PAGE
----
Driving any type of vehicle on crowded roads takes considerable concentration. Drivers must divide their attention between road signs, traffic lights, and multiple different types of automobiles on the road. Unfortunately, crowded highways make motorcycles easy to miss. Since they are smaller than all other vehicles on the road, motorcycles are easy to overlook or can even become completely invisible in a driver’s blind spot. On top of the action provided by congested highways, today’s drivers are more distracted than ever. Besides distractions provided by passengers and action inside the car, many drivers admit to using a cell phone while driving. A driver who sends a text while driving at 55 miles per hour is ignoring the road while driving the length of an entire football field. As a motorcycle driver, Increasing your visibility is the best way to practice defensive driving.
Outside of the roadway laws and rider requirements, there are some additional New York motorcycle laws outlined by the New York State Department Of Health surrounding the equipment necessary for your motorcycle. These laws help riders in many ways including added visibility. New York motorcycle laws require your motorcycle to be equipped with the following things.
- Lights – A headlight, taillight, brake light, and license plate lamp are required.
- At least one red rear reflector is required.
- A horn or other warning device must be on the motorcycle.
- At least one rearview mirror is required. However, it’s strongly recommended that you have one on each handlebar.
- You must have brakes on both wheels if the bike was manufactured after 1971.
- Directional and turn signals are required on motorcycles manufactured after 1985.
- A motorcycle manufactured after 1980 must be equipped with a working speedometer with the ability to calculate speed in miles per hour.
- Mufflers are required. (Cutouts or mufflers with removable baffles aren’t allowed.)
- Handlebars or grips must not exceed the shoulder height of the driver.
- If a motorcycle has a windscreen, it must be permanently labeled by the manufacturer to prove suitability for highway use.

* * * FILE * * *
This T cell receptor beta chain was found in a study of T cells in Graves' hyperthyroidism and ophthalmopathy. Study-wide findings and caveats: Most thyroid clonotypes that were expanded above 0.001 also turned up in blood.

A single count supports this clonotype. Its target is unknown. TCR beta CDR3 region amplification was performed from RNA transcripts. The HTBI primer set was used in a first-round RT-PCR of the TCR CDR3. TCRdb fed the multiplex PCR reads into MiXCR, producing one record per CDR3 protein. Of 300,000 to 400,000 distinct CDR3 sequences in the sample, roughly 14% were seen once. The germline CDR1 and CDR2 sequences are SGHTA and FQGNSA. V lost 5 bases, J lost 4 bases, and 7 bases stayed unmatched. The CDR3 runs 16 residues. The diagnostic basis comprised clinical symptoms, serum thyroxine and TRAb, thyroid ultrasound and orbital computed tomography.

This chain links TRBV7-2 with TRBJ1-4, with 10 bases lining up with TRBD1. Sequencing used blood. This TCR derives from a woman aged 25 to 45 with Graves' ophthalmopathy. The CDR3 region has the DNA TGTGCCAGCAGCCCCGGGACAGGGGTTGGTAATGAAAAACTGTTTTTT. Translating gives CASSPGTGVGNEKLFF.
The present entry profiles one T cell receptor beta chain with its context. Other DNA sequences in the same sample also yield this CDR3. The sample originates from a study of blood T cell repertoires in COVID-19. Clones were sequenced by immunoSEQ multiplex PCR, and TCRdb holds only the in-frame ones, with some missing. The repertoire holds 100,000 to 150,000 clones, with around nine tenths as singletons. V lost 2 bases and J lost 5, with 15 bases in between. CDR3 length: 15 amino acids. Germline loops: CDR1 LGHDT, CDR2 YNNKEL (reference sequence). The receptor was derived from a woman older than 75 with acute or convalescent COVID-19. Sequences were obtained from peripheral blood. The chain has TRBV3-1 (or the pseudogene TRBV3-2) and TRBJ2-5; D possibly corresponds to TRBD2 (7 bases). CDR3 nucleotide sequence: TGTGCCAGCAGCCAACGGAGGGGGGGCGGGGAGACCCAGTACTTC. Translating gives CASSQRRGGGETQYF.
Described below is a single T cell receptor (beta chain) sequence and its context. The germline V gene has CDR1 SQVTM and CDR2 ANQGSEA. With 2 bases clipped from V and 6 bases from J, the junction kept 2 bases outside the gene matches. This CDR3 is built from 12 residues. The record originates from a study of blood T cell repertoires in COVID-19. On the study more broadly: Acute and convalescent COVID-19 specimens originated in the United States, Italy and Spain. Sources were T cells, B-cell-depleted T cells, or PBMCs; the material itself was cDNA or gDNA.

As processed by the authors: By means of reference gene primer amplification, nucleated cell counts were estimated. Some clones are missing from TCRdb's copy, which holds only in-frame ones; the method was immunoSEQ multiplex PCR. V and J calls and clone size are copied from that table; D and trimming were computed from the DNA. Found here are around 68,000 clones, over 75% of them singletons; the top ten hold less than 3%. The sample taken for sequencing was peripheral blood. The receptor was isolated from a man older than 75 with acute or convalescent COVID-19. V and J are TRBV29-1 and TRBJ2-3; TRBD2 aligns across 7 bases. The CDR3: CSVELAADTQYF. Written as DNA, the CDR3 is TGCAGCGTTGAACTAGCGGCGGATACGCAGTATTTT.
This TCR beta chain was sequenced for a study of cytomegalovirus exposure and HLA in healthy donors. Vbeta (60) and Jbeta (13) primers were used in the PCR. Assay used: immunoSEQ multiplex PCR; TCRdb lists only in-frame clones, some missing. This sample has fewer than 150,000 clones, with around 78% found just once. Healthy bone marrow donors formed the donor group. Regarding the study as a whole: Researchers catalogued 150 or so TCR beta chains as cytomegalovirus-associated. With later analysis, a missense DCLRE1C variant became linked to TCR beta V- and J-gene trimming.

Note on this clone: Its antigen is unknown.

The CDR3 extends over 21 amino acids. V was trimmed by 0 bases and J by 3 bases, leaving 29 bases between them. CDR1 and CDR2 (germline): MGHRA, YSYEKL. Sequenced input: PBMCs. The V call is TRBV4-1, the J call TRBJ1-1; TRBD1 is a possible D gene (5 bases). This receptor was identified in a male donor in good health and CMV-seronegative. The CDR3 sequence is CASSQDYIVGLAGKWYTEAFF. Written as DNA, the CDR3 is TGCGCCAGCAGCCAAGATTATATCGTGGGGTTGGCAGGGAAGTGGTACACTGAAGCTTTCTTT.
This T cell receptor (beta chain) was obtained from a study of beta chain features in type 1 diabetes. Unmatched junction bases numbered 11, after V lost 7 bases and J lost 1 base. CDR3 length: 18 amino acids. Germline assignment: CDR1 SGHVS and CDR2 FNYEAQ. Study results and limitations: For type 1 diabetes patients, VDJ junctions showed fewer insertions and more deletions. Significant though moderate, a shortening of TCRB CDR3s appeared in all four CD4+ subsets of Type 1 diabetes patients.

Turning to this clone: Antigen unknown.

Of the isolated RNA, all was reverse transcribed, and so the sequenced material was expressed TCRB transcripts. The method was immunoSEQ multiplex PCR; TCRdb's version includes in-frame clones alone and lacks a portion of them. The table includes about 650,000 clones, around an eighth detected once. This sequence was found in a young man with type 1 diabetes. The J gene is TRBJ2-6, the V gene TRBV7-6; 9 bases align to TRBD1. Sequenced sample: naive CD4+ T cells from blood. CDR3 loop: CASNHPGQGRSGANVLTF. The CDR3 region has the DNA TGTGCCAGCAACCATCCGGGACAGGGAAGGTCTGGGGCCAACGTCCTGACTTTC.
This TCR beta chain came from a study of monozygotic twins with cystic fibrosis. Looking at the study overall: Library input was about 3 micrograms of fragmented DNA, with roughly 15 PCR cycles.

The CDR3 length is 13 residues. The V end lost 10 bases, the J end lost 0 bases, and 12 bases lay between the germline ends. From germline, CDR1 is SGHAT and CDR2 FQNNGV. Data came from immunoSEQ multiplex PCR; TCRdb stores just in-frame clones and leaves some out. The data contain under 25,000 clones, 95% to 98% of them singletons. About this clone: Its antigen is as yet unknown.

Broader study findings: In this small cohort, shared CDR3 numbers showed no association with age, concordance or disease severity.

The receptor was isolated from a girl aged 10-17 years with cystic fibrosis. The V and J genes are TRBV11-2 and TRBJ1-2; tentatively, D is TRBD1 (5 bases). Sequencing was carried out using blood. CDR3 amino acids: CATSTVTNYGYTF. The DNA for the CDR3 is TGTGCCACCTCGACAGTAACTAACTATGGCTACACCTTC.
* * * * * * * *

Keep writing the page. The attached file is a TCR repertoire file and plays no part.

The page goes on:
Do You Need a New York Motorcycle Accident Lawyer?
You might think that because it’s obvious you were gravely injured in a motorcycle accident that you don’t need a lawyer. After all, the damage is obvious. This couldn’t be further from the truth.
Talking to a lawyer who understands the unique laws designed to protect motorcyclists can help you avoid misunderstandings with law enforcement, EMS, and insurance representatives. Talking to an experienced New York motorcycle accident lawyer as early as possible can even make the difference between the responsible party paying for your injuries and out-of-pocket costs (hospital bills, doctor’s bills, diagnostic tests, etc.) or you paying for them yourself. Due to a common misunderstanding of New York’s No-Fault Law, medical bills are often filed with the wrong insurance potentially leaving you with thousands of dollars to pay yourself. In fact, often No-Fault coverage is not available to riders of motorcycles.
If you’ve been injured in a motorcycle accident that was not, in whole or in part, your fault, contact Weiss & Associates PC today for free information regarding your rights. Our lawyers understand the unique driving challenges facing motorcyclists and are experienced with New York motorcycle laws. We can also help you fight any New York motorcycle traffic ticket. Our goal is to avoid points and fines (and possible suspensions) for our clients. For help getting the compensation you deserve from your motorcycle accident and/or fighting your NY motorcycle tickets, schedule a free consultation today.